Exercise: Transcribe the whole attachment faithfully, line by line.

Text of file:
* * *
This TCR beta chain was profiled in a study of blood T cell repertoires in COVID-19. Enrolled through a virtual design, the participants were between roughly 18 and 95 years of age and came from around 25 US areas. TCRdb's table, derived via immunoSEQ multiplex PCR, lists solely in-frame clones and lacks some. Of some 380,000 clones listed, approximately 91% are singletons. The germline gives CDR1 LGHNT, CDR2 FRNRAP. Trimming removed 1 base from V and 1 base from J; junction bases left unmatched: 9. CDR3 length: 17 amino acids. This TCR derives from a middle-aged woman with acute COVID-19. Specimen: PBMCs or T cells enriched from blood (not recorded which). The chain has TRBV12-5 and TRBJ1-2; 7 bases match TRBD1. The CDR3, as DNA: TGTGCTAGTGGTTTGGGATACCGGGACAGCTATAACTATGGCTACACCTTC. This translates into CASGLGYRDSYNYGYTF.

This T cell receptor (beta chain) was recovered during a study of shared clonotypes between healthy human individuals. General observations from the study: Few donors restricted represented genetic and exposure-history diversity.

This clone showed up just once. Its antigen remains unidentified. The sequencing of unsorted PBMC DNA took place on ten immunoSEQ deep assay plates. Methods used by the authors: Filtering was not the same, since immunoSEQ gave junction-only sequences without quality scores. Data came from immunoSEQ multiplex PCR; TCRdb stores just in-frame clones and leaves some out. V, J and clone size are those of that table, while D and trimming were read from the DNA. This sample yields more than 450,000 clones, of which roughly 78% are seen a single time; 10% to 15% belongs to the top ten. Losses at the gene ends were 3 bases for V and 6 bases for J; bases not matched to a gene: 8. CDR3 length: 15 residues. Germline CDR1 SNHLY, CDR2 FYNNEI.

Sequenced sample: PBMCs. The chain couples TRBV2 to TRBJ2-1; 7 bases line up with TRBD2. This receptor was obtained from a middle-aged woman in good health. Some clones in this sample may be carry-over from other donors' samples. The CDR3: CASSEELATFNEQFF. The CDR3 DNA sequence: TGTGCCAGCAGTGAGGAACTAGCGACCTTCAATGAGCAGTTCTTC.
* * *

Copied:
This TCR beta chain was profiled in a study of blood T cell repertoires in COVID-19. Enrolled through a virtual design, the participants were between roughly 18 and 95 years of age and came from around 25 US areas. TCRdb's table, derived via immunoSEQ multiplex PCR, lists solely in-frame clones and lacks some. Of some 380,000 clones listed, approximately 91% are singletons. The germline gives CDR1 LGHNT, CDR2 FRNRAP. Trimming removed 1 base from V and 1 base from J; junction bases left unmatched: 9. CDR3 length: 17 amino acids. This TCR derives from a middle-aged woman with acute COVID-19. Specimen: PBMCs or T cells enriched from blood (not recorded which). The chain has TRBV12-5 and TRBJ1-2; 7 bases match TRBD1. The CDR3, as DNA: TGTGCTAGTGGTTTGGGATACCGGGACAGCTATAACTATGGCTACACCTTC. This translates into CASGLGYRDSYNYGYTF.

This T cell receptor (beta chain) was recovered during a study of shared clonotypes between healthy human individuals. General observations from the study: Few donors restricted represented genetic and exposure-history diversity.

This clone showed up just once. Its antigen remains unidentified. The sequencing of unsorted PBMC DNA took place on ten immunoSEQ deep assay plates. Methods used by the authors: Filtering was not the same, since immunoSEQ gave junction-only sequences without quality scores. Data came from immunoSEQ multiplex PCR; TCRdb stores just in-frame clones and leaves some out. V, J and clone size are those of that table, while D and trimming were read from the DNA. This sample yields more than 450,000 clones, of which roughly 78% are seen a single time; 10% to 15% belongs to the top ten. Losses at the gene ends were 3 bases for V and 6 bases for J; bases not matched to a gene: 8. CDR3 length: 15 residues. Germline CDR1 SNHLY, CDR2 FYNNEI.

Sequenced sample: PBMCs. The chain couples TRBV2 to TRBJ2-1; 7 bases line up with TRBD2. This receptor was obtained from a middle-aged woman in good health. Some clones in this sample may be carry-over from other donors' samples. The CDR3: CASSEELATFNEQFF. The CDR3 DNA sequence: TGTGCCAGCAGTGAGGAACTAGCGACCTTCAATGAGCAGTTCTTC.